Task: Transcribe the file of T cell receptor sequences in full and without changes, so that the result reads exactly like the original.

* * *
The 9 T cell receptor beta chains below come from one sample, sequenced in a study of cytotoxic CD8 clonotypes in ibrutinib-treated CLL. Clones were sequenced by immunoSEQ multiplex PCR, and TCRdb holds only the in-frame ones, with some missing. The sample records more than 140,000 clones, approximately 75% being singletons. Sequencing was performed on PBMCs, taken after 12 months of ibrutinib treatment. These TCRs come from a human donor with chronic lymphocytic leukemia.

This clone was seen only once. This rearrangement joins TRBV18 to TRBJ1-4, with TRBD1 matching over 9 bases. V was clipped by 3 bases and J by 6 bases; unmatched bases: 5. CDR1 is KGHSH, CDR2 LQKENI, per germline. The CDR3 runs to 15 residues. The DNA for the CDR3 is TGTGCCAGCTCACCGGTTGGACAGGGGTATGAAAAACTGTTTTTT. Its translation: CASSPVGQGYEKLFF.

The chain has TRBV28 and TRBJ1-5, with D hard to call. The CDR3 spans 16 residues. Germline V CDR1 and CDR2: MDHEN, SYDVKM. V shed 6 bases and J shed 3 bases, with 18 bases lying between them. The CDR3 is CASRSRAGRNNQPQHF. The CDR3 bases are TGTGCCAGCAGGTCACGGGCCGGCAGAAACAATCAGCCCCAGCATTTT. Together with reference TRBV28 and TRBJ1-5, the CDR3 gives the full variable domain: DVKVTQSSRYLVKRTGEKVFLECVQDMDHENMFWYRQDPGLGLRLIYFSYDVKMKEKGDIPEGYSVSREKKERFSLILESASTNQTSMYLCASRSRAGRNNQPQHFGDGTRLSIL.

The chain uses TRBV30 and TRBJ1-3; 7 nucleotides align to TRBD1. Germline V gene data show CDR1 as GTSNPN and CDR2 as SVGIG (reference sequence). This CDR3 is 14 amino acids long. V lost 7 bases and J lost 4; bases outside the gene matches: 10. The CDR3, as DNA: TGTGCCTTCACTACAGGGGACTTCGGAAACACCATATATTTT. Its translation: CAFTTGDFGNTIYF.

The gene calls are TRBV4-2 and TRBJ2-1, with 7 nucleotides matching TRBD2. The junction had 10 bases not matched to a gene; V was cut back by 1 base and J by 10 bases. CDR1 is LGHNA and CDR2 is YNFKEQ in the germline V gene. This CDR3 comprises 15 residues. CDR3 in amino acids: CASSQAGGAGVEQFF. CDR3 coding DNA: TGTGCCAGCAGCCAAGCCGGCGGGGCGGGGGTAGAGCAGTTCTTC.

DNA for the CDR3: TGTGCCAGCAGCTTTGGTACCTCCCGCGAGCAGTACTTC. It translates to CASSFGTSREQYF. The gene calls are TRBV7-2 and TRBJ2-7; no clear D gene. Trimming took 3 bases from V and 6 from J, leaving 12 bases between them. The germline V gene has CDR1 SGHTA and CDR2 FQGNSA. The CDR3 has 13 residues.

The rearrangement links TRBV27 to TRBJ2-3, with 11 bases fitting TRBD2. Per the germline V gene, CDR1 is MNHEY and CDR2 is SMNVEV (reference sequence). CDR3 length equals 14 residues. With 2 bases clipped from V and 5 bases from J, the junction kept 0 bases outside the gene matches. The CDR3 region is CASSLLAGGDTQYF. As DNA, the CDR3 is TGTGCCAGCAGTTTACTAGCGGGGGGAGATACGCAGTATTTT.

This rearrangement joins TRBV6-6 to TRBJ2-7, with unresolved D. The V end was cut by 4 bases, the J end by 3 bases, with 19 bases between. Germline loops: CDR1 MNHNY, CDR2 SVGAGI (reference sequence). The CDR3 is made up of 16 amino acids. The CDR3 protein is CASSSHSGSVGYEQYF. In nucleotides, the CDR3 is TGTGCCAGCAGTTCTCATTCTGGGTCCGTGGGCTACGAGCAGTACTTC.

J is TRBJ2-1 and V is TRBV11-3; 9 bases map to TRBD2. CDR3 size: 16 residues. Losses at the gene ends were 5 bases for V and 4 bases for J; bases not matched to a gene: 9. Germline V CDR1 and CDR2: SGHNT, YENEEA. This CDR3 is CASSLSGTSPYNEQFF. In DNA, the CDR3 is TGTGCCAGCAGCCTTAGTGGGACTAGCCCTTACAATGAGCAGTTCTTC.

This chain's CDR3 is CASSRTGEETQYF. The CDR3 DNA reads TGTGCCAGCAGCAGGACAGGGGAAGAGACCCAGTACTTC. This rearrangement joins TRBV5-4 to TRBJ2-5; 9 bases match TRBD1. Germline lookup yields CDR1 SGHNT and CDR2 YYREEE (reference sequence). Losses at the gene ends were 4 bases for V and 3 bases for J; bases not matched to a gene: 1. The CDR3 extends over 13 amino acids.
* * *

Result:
The 9 T cell receptor beta chains below come from one sample, sequenced in a study of cytotoxic CD8 clonotypes in ibrutinib-treated CLL. Clones were sequenced by immunoSEQ multiplex PCR, and TCRdb holds only the in-frame ones, with some missing. The sample records more than 140,000 clones, approximately 75% being singletons. Sequencing was performed on PBMCs, taken after 12 months of ibrutinib treatment. These TCRs come from a human donor with chronic lymphocytic leukemia.

This clone was seen only once. This rearrangement joins TRBV18 to TRBJ1-4, with TRBD1 matching over 9 bases. V was clipped by 3 bases and J by 6 bases; unmatched bases: 5. CDR1 is KGHSH, CDR2 LQKENI, per germline. The CDR3 runs to 15 residues. The DNA for the CDR3 is TGTGCCAGCTCACCGGTTGGACAGGGGTATGAAAAACTGTTTTTT. Its translation: CASSPVGQGYEKLFF.

The chain has TRBV28 and TRBJ1-5, with D hard to call. The CDR3 spans 16 residues. Germline V CDR1 and CDR2: MDHEN, SYDVKM. V shed 6 bases and J shed 3 bases, with 18 bases lying between them. The CDR3 is CASRSRAGRNNQPQHF. The CDR3 bases are TGTGCCAGCAGGTCACGGGCCGGCAGAAACAATCAGCCCCAGCATTTT. Together with reference TRBV28 and TRBJ1-5, the CDR3 gives the full variable domain: DVKVTQSSRYLVKRTGEKVFLECVQDMDHENMFWYRQDPGLGLRLIYFSYDVKMKEKGDIPEGYSVSREKKERFSLILESASTNQTSMYLCASRSRAGRNNQPQHFGDGTRLSIL.

The chain uses TRBV30 and TRBJ1-3; 7 nucleotides align to TRBD1. Germline V gene data show CDR1 as GTSNPN and CDR2 as SVGIG (reference sequence). This CDR3 is 14 amino acids long. V lost 7 bases and J lost 4; bases outside the gene matches: 10. The CDR3, as DNA: TGTGCCTTCACTACAGGGGACTTCGGAAACACCATATATTTT. Its translation: CAFTTGDFGNTIYF.

The gene calls are TRBV4-2 and TRBJ2-1, with 7 nucleotides matching TRBD2. The junction had 10 bases not matched to a gene; V was cut back by 1 base and J by 10 bases. CDR1 is LGHNA and CDR2 is YNFKEQ in the germline V gene. This CDR3 comprises 15 residues. CDR3 in amino acids: CASSQAGGAGVEQFF. CDR3 coding DNA: TGTGCCAGCAGCCAAGCCGGCGGGGCGGGGGTAGAGCAGTTCTTC.

DNA for the CDR3: TGTGCCAGCAGCTTTGGTACCTCCCGCGAGCAGTACTTC. It translates to CASSFGTSREQYF. The gene calls are TRBV7-2 and TRBJ2-7; no clear D gene. Trimming took 3 bases from V and 6 from J, leaving 12 bases between them. The germline V gene has CDR1 SGHTA and CDR2 FQGNSA. The CDR3 has 13 residues.

The rearrangement links TRBV27 to TRBJ2-3, with 11 bases fitting TRBD2. Per the germline V gene, CDR1 is MNHEY and CDR2 is SMNVEV (reference sequence). CDR3 length equals 14 residues. With 2 bases clipped from V and 5 bases from J, the junction kept 0 bases outside the gene matches. The CDR3 region is CASSLLAGGDTQYF. As DNA, the CDR3 is TGTGCCAGCAGTTTACTAGCGGGGGGAGATACGCAGTATTTT.

This rearrangement joins TRBV6-6 to TRBJ2-7, with unresolved D. The V end was cut by 4 bases, the J end by 3 bases, with 19 bases between. Germline loops: CDR1 MNHNY, CDR2 SVGAGI (reference sequence). The CDR3 is made up of 16 amino acids. The CDR3 protein is CASSSHSGSVGYEQYF. In nucleotides, the CDR3 is TGTGCCAGCAGTTCTCATTCTGGGTCCGTGGGCTACGAGCAGTACTTC.

J is TRBJ2-1 and V is TRBV11-3; 9 bases map to TRBD2. CDR3 size: 16 residues. Losses at the gene ends were 5 bases for V and 4 bases for J; bases not matched to a gene: 9. Germline V CDR1 and CDR2: SGHNT, YENEEA. This CDR3 is CASSLSGTSPYNEQFF. In DNA, the CDR3 is TGTGCCAGCAGCCTTAGTGGGACTAGCCCTTACAATGAGCAGTTCTTC.

This chain's CDR3 is CASSRTGEETQYF. The CDR3 DNA reads TGTGCCAGCAGCAGGACAGGGGAAGAGACCCAGTACTTC. This rearrangement joins TRBV5-4 to TRBJ2-5; 9 bases match TRBD1. Germline lookup yields CDR1 SGHNT and CDR2 YYREEE (reference sequence). Losses at the gene ends were 4 bases for V and 3 bases for J; bases not matched to a gene: 1. The CDR3 extends over 13 amino acids.